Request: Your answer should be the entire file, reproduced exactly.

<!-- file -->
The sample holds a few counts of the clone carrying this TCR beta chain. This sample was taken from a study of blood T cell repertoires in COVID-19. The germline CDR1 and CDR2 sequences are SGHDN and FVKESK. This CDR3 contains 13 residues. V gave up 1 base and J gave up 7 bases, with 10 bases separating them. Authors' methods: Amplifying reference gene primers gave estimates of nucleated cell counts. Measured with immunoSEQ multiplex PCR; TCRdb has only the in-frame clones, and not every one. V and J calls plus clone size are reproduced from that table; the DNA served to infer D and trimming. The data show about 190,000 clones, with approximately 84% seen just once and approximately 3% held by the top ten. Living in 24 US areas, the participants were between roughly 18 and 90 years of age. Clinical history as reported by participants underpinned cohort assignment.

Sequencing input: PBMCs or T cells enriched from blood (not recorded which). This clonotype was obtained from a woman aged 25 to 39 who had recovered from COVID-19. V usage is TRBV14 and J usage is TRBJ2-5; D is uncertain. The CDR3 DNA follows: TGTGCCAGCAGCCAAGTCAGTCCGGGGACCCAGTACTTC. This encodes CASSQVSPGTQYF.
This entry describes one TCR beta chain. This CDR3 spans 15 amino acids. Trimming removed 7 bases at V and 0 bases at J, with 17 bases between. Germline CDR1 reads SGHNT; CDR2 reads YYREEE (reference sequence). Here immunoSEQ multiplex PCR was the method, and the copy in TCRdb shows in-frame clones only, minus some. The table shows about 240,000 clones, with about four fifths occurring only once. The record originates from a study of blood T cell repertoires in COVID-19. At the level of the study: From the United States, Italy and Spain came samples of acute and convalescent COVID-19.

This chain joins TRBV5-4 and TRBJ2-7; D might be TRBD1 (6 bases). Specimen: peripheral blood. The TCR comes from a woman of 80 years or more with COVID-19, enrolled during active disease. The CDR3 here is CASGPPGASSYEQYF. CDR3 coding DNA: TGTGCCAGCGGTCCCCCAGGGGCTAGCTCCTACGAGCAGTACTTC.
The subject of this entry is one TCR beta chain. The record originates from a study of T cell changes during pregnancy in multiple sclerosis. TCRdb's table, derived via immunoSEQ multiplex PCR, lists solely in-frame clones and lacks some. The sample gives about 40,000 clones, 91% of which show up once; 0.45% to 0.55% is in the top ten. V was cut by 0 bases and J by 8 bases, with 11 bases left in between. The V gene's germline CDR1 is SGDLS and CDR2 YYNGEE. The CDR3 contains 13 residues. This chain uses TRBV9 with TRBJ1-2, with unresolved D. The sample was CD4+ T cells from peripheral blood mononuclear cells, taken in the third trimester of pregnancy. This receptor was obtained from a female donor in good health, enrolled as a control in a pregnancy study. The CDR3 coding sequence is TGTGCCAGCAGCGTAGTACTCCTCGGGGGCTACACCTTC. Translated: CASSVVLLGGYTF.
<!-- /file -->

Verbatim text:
The sample holds a few counts of the clone carrying this TCR beta chain. This sample was taken from a study of blood T cell repertoires in COVID-19. The germline CDR1 and CDR2 sequences are SGHDN and FVKESK. This CDR3 contains 13 residues. V gave up 1 base and J gave up 7 bases, with 10 bases separating them. Authors' methods: Amplifying reference gene primers gave estimates of nucleated cell counts. Measured with immunoSEQ multiplex PCR; TCRdb has only the in-frame clones, and not every one. V and J calls plus clone size are reproduced from that table; the DNA served to infer D and trimming. The data show about 190,000 clones, with approximately 84% seen just once and approximately 3% held by the top ten. Living in 24 US areas, the participants were between roughly 18 and 90 years of age. Clinical history as reported by participants underpinned cohort assignment.

Sequencing input: PBMCs or T cells enriched from blood (not recorded which). This clonotype was obtained from a woman aged 25 to 39 who had recovered from COVID-19. V usage is TRBV14 and J usage is TRBJ2-5; D is uncertain. The CDR3 DNA follows: TGTGCCAGCAGCCAAGTCAGTCCGGGGACCCAGTACTTC. This encodes CASSQVSPGTQYF.
This entry describes one TCR beta chain. This CDR3 spans 15 amino acids. Trimming removed 7 bases at V and 0 bases at J, with 17 bases between. Germline CDR1 reads SGHNT; CDR2 reads YYREEE (reference sequence). Here immunoSEQ multiplex PCR was the method, and the copy in TCRdb shows in-frame clones only, minus some. The table shows about 240,000 clones, with about four fifths occurring only once. The record originates from a study of blood T cell repertoires in COVID-19. At the level of the study: From the United States, Italy and Spain came samples of acute and convalescent COVID-19.

This chain joins TRBV5-4 and TRBJ2-7; D might be TRBD1 (6 bases). Specimen: peripheral blood. The TCR comes from a woman of 80 years or more with COVID-19, enrolled during active disease. The CDR3 here is CASGPPGASSYEQYF. CDR3 coding DNA: TGTGCCAGCGGTCCCCCAGGGGCTAGCTCCTACGAGCAGTACTTC.
The subject of this entry is one TCR beta chain. The record originates from a study of T cell changes during pregnancy in multiple sclerosis. TCRdb's table, derived via immunoSEQ multiplex PCR, lists solely in-frame clones and lacks some. The sample gives about 40,000 clones, 91% of which show up once; 0.45% to 0.55% is in the top ten. V was cut by 0 bases and J by 8 bases, with 11 bases left in between. The V gene's germline CDR1 is SGDLS and CDR2 YYNGEE. The CDR3 contains 13 residues. This chain uses TRBV9 with TRBJ1-2, with unresolved D. The sample was CD4+ T cells from peripheral blood mononuclear cells, taken in the third trimester of pregnancy. This receptor was obtained from a female donor in good health, enrolled as a control in a pregnancy study. The CDR3 coding sequence is TGTGCCAGCAGCGTAGTACTCCTCGGGGGCTACACCTTC. Translated: CASSVVLLGGYTF.